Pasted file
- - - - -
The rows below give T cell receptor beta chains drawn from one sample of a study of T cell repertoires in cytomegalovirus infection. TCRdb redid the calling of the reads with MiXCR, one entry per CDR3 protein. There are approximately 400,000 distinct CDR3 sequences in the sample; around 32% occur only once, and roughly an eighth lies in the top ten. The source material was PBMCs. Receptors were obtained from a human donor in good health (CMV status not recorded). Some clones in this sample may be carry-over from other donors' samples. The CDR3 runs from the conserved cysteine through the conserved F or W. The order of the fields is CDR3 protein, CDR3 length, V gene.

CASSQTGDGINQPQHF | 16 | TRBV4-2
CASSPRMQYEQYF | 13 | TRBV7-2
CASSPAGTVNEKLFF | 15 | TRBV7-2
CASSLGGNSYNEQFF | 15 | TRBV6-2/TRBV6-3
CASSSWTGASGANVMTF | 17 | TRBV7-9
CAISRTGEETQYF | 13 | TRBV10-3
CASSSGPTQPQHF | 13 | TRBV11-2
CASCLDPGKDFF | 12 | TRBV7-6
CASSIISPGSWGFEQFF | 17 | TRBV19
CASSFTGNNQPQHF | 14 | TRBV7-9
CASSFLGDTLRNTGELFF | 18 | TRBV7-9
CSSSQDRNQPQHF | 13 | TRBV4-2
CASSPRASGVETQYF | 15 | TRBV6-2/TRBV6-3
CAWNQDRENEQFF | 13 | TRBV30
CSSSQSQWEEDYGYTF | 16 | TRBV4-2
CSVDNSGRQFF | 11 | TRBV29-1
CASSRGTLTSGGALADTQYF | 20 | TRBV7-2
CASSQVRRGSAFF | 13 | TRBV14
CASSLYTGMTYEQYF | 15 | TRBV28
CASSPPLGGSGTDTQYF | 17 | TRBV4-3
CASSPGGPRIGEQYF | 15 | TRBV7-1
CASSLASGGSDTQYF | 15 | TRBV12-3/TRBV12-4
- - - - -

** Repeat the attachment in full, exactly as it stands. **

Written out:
The rows below give T cell receptor beta chains drawn from one sample of a study of T cell repertoires in cytomegalovirus infection. TCRdb redid the calling of the reads with MiXCR, one entry per CDR3 protein. There are approximately 400,000 distinct CDR3 sequences in the sample; around 32% occur only once, and roughly an eighth lies in the top ten. The source material was PBMCs. Receptors were obtained from a human donor in good health (CMV status not recorded). Some clones in this sample may be carry-over from other donors' samples. The CDR3 runs from the conserved cysteine through the conserved F or W. The order of the fields is CDR3 protein, CDR3 length, V gene.

CASSQTGDGINQPQHF | 16 | TRBV4-2
CASSPRMQYEQYF | 13 | TRBV7-2
CASSPAGTVNEKLFF | 15 | TRBV7-2
CASSLGGNSYNEQFF | 15 | TRBV6-2/TRBV6-3
CASSSWTGASGANVMTF | 17 | TRBV7-9
CAISRTGEETQYF | 13 | TRBV10-3
CASSSGPTQPQHF | 13 | TRBV11-2
CASCLDPGKDFF | 12 | TRBV7-6
CASSIISPGSWGFEQFF | 17 | TRBV19
CASSFTGNNQPQHF | 14 | TRBV7-9
CASSFLGDTLRNTGELFF | 18 | TRBV7-9
CSSSQDRNQPQHF | 13 | TRBV4-2
CASSPRASGVETQYF | 15 | TRBV6-2/TRBV6-3
CAWNQDRENEQFF | 13 | TRBV30
CSSSQSQWEEDYGYTF | 16 | TRBV4-2
CSVDNSGRQFF | 11 | TRBV29-1
CASSRGTLTSGGALADTQYF | 20 | TRBV7-2
CASSQVRRGSAFF | 13 | TRBV14
CASSLYTGMTYEQYF | 15 | TRBV28
CASSPPLGGSGTDTQYF | 17 | TRBV4-3
CASSPGGPRIGEQYF | 15 | TRBV7-1
CASSLASGGSDTQYF | 15 | TRBV12-3/TRBV12-4